To return to the EU: it’s one of the drawbacks of the great debate we’re having over that to distract us from this graver threat to democracy – defined, that is, as a people’s ability, collectively, to arrange their affairs as they want. Ours of course is the traditional way to think about international politics: in terms of national independence, sovereignty and the like, when they seem to be threatened by other nations and their sovereignties. Nations are something you can see, on maps for example. Capitalism is less visible, except in its effects, which are not always traceable back to it. So it plays only a bit-part in the current referendum debate.
To my mind it should count much more. My whole present view of the European question, and the way my vote will go, revolve around what it will mean for TTIP. If I thought Brexit could mean that an ‘independent’ UK was likely to opt out of it, I’d vote with Boris and Nigel – holding my nose, of course. But I’m not at all convinced that the majority of the people who lead the Vote Out campaign, or would take the helm of the nation after a withdrawal (especially if Scotland took the opportunity to secede), are sufficiently anti-‘trade’. Most of them are free marketeers. In Europe things are different. Europe is marginally more ‘socialist’ in any case. If we stay, we can team up with like-minded and more popular anti-capitalists there, hopefully to vote TTIP down.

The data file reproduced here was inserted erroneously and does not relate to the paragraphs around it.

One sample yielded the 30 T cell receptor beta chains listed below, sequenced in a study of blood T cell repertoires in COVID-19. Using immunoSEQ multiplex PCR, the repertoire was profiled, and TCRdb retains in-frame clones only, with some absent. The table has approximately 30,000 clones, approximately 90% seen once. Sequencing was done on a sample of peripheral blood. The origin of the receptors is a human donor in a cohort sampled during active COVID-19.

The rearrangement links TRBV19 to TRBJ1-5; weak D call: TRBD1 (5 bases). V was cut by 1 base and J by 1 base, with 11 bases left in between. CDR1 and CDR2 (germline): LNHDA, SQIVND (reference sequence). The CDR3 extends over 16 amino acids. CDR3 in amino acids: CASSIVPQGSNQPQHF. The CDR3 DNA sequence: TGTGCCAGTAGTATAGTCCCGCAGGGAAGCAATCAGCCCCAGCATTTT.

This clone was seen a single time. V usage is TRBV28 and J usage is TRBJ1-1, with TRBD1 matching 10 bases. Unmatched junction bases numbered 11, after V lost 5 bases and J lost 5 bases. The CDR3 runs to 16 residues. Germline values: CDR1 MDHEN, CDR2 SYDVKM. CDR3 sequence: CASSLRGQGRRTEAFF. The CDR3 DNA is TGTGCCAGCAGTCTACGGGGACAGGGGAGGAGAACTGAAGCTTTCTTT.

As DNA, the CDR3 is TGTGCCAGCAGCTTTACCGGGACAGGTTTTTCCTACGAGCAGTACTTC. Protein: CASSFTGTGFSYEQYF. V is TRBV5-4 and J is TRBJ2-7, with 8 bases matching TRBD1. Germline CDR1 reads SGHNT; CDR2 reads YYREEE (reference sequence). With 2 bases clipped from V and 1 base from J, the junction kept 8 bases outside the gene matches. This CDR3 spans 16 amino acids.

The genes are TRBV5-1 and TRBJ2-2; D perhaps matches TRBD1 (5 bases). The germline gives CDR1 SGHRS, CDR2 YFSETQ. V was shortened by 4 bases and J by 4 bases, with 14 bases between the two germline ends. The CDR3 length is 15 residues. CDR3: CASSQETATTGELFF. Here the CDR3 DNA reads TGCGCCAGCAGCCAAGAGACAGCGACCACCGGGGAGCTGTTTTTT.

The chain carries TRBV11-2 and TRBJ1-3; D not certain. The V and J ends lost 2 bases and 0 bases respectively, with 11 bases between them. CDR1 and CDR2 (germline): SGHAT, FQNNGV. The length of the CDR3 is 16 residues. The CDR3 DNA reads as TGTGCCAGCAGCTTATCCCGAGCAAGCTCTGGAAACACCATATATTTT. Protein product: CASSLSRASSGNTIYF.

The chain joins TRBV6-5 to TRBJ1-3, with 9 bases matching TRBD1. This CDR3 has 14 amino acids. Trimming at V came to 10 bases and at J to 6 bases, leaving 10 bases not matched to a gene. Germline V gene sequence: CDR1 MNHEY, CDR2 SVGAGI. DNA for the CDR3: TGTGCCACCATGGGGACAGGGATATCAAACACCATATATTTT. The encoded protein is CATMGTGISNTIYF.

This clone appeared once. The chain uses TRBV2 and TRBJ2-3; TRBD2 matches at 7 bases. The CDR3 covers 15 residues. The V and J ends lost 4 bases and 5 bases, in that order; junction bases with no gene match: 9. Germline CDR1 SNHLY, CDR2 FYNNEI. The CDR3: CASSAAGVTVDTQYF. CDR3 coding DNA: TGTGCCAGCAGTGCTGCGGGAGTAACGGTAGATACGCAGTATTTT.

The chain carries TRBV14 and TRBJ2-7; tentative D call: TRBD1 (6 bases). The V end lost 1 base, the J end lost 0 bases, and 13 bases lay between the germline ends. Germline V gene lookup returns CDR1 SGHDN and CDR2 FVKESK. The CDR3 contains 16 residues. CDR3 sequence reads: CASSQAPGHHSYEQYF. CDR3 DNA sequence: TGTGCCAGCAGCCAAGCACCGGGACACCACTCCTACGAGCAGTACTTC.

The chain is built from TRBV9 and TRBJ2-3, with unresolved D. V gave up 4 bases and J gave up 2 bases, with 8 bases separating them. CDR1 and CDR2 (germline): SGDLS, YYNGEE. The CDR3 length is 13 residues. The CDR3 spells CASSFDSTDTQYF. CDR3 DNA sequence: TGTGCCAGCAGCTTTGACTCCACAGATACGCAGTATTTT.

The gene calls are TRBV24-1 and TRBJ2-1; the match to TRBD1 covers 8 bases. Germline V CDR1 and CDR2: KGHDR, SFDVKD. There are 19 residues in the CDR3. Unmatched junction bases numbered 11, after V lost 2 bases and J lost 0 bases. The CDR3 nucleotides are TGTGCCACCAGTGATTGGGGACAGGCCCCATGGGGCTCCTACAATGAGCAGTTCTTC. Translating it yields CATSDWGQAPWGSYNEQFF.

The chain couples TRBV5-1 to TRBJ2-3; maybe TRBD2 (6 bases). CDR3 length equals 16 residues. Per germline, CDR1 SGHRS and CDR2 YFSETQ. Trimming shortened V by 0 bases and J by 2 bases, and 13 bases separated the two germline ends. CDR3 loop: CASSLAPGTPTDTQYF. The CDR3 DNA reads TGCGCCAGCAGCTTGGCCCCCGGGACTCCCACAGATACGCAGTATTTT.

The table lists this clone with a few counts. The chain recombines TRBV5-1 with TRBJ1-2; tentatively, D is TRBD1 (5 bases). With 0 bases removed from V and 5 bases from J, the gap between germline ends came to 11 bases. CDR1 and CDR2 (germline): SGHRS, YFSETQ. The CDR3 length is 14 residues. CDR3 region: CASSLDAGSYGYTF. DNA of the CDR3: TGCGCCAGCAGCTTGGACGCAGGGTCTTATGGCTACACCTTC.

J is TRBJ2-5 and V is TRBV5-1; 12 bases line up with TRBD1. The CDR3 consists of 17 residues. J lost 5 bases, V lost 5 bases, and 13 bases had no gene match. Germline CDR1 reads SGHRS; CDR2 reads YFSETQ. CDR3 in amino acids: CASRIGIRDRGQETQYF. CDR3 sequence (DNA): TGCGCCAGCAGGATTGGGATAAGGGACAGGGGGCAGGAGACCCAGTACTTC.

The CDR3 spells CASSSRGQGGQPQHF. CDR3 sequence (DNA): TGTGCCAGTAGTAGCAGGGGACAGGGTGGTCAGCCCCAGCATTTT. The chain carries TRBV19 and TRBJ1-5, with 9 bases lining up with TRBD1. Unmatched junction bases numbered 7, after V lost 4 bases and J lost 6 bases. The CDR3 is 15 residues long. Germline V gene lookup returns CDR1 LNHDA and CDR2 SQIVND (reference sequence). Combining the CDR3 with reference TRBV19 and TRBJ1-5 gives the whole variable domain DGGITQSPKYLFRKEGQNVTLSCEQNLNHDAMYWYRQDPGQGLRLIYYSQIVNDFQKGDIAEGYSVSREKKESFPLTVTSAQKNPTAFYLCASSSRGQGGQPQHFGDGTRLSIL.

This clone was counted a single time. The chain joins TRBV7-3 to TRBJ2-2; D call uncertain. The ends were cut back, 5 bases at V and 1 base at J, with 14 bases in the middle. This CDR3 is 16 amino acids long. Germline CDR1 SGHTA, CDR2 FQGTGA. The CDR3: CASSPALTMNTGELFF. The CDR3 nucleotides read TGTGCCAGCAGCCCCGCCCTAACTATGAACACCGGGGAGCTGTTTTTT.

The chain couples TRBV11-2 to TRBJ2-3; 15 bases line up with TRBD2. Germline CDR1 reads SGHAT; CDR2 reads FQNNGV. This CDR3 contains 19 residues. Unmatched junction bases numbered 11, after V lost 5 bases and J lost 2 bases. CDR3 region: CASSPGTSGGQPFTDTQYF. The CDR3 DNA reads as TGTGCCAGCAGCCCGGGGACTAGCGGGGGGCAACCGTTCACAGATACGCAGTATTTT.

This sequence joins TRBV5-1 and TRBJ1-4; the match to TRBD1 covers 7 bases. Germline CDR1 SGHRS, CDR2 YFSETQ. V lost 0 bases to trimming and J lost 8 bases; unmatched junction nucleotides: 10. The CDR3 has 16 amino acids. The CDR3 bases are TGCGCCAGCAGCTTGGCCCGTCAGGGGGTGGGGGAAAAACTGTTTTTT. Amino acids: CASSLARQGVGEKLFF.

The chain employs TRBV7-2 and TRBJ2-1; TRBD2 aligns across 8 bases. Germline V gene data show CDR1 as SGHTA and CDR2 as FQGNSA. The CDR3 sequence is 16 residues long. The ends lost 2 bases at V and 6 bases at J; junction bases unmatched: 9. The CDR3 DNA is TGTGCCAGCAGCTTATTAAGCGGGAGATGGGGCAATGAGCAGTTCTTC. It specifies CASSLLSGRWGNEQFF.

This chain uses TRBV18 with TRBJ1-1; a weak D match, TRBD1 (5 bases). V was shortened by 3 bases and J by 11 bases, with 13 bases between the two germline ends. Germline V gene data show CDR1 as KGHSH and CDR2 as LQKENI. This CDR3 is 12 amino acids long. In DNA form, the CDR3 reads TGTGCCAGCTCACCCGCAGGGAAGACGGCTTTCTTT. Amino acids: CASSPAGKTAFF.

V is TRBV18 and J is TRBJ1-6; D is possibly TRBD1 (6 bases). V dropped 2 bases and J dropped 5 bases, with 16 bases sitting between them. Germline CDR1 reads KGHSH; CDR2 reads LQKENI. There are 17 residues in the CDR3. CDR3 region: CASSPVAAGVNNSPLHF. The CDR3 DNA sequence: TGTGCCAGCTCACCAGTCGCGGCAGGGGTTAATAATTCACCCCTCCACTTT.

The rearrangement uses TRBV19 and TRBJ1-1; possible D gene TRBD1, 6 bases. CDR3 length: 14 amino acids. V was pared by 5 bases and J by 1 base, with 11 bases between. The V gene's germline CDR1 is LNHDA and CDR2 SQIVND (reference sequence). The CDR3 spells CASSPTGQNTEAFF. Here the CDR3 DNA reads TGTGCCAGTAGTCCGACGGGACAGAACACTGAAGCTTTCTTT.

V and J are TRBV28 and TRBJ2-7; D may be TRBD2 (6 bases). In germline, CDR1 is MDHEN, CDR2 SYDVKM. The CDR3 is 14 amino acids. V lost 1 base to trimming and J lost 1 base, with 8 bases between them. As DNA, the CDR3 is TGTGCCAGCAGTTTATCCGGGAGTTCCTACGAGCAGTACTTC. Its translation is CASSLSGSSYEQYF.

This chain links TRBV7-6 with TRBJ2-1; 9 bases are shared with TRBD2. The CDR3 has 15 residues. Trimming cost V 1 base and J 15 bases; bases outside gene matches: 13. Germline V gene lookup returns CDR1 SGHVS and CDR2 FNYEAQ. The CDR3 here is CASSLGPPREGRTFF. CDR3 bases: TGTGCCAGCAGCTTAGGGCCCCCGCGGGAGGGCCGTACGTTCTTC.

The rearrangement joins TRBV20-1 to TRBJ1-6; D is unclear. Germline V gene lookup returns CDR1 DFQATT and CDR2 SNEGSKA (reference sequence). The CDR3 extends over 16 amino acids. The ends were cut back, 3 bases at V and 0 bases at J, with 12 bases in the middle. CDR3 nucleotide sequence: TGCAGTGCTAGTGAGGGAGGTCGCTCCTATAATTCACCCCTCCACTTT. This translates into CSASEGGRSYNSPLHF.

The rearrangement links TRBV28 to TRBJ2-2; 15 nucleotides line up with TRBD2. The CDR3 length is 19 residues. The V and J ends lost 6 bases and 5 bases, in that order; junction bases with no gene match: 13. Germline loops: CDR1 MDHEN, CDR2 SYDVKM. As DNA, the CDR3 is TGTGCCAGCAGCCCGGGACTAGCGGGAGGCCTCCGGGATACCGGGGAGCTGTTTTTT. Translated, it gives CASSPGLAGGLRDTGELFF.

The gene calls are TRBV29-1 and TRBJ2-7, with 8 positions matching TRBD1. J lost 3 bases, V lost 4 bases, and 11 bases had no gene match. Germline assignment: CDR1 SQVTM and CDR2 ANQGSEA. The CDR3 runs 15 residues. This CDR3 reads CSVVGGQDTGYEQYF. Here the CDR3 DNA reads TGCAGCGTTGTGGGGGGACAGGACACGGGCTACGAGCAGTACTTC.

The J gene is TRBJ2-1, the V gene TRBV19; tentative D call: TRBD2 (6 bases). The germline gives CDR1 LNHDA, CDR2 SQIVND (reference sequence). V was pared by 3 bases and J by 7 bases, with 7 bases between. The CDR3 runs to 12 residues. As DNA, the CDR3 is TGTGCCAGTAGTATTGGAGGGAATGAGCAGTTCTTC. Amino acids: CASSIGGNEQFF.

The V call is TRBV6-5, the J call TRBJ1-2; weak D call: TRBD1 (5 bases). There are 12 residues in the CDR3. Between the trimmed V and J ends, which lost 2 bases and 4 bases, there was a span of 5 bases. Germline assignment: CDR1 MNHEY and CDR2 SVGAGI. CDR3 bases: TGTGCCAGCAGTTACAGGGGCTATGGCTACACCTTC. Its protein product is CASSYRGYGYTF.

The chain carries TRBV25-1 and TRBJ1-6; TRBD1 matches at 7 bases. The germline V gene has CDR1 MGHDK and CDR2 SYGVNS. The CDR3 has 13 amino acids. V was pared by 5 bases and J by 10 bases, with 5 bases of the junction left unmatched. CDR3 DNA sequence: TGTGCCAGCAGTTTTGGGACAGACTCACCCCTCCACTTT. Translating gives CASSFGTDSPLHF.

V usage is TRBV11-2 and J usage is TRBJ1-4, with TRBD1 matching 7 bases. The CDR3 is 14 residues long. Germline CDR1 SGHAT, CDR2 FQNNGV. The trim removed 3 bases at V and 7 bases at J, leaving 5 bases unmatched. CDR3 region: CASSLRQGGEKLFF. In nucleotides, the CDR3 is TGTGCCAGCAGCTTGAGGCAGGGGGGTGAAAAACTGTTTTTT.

It’s a long shot, I realise; and I’m also aware of the downsides of the EU, from a left-wing point of view, as presently organised. Yes, it has become mainly a capitalists’ club. It’s austerian to a fault. Its treatment of Greece was unforgiveable. The bureaucracy is a problem. ‘Enlargement’ is an even a greater one: smelling to me of ‘imperialism’ – and I know about such things. (Putin is right about Ukraine.) And some of the propaganda on the ‘Remain’ side is enough to put anyone off.
But a radical Europe seems to me just now to hold out a slightly better chance for real independence – independence, that is, from the Global Leviathan – than Britain is likely to achieve on her own. Jeremy Corbyn is presently out there now campaigning on the slogan ‘Another Europe is possible’. Bless him. Let’s hope he’s right. – And be prepared to read here that I’ve changed my mind.